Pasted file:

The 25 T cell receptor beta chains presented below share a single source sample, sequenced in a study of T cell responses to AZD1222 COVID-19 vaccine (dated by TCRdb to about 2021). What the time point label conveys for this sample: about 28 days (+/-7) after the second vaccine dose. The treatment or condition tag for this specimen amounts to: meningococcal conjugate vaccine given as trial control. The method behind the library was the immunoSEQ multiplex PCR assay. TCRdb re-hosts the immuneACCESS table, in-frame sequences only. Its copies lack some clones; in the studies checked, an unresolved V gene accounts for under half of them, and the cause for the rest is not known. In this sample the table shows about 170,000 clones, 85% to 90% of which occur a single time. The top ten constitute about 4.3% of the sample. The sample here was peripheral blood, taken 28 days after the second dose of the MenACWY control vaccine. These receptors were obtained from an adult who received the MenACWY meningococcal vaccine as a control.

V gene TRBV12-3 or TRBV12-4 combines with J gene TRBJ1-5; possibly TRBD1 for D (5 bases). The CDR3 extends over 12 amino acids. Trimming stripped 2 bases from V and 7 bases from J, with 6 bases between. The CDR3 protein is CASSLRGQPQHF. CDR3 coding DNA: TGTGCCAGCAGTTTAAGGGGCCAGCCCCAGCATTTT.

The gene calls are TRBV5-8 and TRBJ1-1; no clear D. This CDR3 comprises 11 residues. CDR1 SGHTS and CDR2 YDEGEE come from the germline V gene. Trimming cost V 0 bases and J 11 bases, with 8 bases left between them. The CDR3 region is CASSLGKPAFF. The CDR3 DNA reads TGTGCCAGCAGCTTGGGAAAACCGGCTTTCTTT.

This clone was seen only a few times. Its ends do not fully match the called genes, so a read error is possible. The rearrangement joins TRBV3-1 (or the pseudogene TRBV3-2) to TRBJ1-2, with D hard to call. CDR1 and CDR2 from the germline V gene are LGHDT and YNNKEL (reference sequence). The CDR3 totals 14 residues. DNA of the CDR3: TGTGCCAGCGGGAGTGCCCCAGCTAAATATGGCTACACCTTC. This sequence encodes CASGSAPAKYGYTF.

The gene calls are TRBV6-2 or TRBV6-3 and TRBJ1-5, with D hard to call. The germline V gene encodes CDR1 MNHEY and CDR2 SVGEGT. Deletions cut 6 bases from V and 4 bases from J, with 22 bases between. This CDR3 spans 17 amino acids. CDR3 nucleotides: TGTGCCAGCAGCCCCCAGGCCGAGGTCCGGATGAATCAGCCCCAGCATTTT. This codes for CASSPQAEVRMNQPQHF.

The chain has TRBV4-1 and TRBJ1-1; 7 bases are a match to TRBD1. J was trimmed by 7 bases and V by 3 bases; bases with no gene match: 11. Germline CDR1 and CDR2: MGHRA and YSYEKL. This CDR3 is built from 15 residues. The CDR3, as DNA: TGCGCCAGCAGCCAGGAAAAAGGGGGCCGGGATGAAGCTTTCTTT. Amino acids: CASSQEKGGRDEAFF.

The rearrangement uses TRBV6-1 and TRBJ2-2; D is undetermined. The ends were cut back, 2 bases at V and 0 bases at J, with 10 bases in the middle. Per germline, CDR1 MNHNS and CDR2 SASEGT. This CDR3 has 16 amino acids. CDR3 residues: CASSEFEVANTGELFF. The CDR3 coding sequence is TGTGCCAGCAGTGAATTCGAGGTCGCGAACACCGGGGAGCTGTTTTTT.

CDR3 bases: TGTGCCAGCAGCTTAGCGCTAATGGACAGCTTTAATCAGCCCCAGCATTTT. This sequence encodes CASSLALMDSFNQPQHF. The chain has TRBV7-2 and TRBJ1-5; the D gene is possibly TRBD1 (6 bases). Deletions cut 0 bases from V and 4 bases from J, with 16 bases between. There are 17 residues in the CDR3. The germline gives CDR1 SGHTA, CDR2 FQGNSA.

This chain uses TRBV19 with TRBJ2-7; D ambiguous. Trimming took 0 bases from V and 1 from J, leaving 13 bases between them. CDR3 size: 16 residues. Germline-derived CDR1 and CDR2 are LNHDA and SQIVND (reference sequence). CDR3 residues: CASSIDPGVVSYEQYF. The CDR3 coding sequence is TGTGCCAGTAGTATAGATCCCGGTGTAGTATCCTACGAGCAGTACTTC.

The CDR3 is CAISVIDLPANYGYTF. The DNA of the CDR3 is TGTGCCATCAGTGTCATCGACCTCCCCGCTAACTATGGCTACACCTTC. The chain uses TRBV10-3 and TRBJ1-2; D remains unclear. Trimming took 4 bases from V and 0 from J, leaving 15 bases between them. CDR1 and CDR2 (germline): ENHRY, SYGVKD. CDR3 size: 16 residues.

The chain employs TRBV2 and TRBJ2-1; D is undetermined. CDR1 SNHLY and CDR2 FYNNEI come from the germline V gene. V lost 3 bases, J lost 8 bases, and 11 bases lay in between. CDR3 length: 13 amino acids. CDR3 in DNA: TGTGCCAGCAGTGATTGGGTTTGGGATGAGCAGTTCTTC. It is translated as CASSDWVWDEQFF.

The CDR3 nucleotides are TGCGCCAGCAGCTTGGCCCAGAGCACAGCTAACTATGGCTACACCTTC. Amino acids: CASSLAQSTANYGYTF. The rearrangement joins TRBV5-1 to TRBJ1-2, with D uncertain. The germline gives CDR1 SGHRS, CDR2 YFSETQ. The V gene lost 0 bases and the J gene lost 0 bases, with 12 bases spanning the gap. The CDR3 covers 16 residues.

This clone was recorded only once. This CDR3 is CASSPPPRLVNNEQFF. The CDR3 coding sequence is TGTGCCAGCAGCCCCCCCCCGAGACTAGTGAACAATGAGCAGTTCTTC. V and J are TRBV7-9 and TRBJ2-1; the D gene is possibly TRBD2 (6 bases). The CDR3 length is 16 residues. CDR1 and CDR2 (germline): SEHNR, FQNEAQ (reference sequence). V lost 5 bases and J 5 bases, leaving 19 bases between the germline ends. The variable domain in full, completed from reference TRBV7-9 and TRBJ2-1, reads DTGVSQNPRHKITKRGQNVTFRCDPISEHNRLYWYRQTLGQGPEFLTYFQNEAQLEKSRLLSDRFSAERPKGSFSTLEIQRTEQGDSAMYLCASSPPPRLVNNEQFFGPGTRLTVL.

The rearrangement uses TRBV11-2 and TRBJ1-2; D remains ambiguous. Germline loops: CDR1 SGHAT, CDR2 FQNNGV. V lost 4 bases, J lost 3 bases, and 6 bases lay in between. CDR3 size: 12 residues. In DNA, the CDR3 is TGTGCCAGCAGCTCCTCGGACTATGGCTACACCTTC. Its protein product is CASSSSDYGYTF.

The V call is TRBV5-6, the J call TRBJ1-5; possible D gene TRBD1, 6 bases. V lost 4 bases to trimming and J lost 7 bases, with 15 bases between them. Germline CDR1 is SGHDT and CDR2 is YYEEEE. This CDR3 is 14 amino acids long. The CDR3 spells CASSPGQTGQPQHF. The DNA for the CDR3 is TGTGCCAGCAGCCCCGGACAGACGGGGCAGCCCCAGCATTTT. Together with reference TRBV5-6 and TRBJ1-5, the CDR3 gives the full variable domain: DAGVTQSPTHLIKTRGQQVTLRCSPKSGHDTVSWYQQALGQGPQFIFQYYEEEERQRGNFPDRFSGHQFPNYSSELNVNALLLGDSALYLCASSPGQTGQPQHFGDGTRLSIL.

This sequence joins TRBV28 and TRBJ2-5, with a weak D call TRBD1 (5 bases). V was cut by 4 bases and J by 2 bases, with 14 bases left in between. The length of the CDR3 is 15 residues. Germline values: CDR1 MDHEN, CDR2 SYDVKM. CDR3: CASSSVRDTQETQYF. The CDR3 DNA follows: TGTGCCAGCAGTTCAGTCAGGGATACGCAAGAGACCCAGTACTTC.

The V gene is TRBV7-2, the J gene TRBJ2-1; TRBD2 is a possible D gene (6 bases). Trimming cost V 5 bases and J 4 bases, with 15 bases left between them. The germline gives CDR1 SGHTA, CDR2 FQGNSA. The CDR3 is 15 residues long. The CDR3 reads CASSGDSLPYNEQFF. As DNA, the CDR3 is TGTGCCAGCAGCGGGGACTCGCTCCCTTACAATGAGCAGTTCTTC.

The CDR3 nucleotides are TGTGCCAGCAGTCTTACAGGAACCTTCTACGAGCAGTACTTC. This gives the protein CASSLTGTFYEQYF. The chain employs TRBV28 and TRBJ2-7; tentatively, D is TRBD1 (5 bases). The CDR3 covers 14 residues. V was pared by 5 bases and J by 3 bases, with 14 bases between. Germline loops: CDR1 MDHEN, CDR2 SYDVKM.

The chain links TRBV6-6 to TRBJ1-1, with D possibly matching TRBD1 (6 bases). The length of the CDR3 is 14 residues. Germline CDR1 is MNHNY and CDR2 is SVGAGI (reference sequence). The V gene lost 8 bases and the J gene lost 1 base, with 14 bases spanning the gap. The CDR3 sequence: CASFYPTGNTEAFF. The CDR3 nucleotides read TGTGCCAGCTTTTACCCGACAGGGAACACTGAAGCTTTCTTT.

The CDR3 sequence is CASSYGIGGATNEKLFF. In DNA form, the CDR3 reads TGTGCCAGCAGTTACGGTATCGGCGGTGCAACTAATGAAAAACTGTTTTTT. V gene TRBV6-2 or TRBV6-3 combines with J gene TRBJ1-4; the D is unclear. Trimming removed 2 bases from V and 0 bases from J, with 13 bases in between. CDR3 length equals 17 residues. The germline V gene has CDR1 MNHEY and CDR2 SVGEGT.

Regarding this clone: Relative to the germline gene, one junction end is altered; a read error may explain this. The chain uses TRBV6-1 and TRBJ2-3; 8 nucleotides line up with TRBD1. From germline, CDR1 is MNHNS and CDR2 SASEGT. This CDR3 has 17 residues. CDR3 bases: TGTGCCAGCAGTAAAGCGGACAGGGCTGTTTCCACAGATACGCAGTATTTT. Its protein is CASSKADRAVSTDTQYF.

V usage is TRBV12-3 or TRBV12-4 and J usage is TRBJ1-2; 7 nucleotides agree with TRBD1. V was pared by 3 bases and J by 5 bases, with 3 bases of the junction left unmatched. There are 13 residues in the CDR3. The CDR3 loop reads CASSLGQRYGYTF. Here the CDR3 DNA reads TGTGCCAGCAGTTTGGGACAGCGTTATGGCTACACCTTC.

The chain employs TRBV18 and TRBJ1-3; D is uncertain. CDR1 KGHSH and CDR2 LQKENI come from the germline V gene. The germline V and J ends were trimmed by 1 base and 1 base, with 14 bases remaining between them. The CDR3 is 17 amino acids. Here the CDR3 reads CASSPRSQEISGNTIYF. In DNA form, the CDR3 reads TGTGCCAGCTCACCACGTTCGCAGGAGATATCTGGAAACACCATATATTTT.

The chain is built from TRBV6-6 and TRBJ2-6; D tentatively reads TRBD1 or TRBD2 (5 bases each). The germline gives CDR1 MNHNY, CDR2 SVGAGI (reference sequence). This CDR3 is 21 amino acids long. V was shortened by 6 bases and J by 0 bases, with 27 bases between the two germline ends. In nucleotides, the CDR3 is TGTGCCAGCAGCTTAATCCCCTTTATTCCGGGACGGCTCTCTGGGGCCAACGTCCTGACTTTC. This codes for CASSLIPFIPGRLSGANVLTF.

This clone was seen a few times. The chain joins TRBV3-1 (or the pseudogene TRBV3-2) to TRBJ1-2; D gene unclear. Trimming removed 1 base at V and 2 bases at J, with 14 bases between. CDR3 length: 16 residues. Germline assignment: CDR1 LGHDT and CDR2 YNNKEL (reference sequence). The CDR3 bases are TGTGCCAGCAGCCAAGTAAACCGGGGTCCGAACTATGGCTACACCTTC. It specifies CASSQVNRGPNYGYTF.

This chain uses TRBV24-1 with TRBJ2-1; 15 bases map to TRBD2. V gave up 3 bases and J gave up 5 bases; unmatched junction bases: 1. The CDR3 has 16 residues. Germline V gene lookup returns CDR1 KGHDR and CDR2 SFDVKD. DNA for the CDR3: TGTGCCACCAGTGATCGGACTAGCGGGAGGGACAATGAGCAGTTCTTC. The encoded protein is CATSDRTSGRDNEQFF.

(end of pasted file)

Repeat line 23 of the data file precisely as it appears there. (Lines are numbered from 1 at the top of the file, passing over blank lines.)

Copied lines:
The chain employs TRBV18 and TRBJ1-3; D is uncertain. CDR1 KGHSH and CDR2 LQKENI come from the germline V gene. The germline V and J ends were trimmed by 1 base and 1 base, with 14 bases remaining between them. The CDR3 is 17 amino acids. Here the CDR3 reads CASSPRSQEISGNTIYF. In DNA form, the CDR3 reads TGTGCCAGCTCACCACGTTCGCAGGAGATATCTGGAAACACCATATATTTT.